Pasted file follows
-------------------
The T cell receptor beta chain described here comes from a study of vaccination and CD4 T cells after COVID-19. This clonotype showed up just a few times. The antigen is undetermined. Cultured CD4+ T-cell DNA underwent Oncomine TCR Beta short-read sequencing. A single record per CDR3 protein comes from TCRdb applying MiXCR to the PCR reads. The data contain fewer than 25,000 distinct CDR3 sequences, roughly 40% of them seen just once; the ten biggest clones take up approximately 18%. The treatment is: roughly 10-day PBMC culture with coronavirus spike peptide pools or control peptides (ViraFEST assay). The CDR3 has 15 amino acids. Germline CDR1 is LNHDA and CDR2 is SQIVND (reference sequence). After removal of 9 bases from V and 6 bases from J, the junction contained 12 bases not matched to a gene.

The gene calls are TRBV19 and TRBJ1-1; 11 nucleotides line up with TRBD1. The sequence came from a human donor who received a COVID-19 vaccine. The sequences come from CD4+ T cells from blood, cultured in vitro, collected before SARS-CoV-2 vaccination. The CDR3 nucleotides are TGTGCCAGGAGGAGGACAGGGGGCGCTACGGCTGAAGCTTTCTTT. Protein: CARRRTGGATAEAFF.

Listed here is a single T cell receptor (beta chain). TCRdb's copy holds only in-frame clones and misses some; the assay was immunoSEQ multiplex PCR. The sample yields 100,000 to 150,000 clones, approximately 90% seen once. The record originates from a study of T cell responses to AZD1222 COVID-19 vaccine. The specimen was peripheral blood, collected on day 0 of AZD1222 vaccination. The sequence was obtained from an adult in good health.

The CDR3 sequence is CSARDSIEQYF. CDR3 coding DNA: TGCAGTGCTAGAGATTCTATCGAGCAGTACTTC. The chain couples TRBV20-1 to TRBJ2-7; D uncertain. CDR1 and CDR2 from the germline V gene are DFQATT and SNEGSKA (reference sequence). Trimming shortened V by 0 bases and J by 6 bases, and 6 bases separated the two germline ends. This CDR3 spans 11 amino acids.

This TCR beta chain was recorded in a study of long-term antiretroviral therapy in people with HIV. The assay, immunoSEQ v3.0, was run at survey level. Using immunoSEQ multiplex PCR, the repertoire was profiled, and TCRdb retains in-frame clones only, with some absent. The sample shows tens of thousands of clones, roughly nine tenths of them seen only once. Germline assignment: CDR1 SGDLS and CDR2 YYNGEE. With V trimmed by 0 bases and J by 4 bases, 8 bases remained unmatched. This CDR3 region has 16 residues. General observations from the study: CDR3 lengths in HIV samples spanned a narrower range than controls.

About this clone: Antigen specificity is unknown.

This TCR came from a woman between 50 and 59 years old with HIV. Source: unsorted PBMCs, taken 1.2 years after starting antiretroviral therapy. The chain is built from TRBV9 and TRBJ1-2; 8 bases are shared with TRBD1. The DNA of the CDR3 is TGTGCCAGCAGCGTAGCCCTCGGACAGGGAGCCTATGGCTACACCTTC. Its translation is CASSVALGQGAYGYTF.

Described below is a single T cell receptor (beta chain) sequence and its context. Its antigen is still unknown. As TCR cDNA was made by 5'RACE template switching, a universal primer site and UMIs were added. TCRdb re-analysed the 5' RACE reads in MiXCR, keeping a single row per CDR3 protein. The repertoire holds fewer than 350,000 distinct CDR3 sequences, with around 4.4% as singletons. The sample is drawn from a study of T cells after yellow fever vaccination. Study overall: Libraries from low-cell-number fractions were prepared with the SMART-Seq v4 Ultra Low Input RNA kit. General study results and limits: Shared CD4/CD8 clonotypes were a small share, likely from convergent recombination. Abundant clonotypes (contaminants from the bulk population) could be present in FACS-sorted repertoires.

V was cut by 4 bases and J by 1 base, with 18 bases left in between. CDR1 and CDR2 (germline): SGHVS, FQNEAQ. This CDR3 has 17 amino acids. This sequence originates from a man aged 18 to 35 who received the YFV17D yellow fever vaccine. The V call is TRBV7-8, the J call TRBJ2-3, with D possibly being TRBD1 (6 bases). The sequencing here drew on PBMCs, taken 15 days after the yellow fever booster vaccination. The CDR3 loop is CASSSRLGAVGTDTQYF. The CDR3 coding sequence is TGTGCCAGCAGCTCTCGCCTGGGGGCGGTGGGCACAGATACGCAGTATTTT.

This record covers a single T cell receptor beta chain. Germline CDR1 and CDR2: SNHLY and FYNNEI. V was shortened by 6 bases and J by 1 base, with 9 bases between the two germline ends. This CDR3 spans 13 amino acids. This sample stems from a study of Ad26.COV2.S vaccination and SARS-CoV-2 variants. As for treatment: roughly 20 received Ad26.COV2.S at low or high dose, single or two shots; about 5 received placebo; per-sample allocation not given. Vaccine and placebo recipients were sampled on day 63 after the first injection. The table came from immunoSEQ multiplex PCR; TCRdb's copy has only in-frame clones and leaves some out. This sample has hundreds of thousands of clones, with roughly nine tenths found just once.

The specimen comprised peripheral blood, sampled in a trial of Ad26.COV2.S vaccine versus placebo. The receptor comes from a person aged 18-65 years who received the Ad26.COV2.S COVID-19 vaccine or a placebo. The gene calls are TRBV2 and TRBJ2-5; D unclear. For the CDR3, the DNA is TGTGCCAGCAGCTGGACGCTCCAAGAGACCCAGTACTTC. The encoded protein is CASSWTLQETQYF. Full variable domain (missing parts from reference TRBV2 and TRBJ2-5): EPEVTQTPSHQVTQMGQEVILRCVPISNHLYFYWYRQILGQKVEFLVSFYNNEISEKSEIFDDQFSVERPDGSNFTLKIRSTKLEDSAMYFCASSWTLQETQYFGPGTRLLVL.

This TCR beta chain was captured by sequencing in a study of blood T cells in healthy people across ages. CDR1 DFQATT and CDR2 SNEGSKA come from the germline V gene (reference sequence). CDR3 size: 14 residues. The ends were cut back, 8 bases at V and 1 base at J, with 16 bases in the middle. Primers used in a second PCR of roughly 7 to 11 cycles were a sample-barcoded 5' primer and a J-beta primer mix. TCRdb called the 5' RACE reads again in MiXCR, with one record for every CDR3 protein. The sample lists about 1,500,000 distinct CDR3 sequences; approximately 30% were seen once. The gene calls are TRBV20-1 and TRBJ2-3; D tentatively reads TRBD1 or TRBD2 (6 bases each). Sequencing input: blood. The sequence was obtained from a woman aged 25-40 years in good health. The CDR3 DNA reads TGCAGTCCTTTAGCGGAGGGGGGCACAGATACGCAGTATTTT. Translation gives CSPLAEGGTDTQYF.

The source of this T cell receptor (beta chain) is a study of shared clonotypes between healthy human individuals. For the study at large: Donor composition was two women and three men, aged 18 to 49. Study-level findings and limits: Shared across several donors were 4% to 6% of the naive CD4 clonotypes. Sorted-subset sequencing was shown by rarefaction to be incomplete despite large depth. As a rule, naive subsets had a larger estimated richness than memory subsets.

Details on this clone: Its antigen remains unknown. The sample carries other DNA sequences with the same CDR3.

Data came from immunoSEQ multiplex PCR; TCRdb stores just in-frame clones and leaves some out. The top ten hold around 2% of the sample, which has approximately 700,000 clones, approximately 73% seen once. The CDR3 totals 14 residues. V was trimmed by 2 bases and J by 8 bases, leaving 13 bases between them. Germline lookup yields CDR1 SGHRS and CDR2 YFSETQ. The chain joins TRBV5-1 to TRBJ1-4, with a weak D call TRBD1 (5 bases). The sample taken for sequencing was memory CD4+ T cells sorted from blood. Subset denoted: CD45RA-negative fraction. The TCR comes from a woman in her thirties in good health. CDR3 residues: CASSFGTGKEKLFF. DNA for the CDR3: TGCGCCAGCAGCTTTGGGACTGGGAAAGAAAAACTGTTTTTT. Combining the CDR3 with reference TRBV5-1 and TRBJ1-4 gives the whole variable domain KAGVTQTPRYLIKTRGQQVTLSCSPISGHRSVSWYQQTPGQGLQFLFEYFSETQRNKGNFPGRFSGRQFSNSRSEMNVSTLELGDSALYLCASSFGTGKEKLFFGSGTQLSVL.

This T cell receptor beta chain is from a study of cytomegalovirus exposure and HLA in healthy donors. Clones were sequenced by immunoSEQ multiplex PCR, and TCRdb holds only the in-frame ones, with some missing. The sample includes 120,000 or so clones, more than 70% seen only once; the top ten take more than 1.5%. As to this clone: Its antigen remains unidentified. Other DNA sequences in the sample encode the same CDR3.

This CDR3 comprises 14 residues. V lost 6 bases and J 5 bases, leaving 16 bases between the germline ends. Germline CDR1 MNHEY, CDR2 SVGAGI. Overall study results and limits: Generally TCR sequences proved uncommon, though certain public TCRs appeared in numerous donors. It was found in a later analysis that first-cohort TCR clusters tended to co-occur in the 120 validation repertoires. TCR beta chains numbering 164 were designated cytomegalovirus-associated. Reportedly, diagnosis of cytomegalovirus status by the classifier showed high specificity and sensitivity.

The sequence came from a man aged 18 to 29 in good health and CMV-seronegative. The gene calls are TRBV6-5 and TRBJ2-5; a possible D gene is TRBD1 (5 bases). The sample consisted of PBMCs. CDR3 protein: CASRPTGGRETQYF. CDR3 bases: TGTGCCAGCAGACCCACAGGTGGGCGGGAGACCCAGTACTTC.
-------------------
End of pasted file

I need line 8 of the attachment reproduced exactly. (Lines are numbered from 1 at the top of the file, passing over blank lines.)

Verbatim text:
Described below is a single T cell receptor (beta chain) sequence and its context. Its antigen is still unknown. As TCR cDNA was made by 5'RACE template switching, a universal primer site and UMIs were added. TCRdb re-analysed the 5' RACE reads in MiXCR, keeping a single row per CDR3 protein. The repertoire holds fewer than 350,000 distinct CDR3 sequences, with around 4.4% as singletons. The sample is drawn from a study of T cells after yellow fever vaccination. Study overall: Libraries from low-cell-number fractions were prepared with the SMART-Seq v4 Ultra Low Input RNA kit. General study results and limits: Shared CD4/CD8 clonotypes were a small share, likely from convergent recombination. Abundant clonotypes (contaminants from the bulk population) could be present in FACS-sorted repertoires.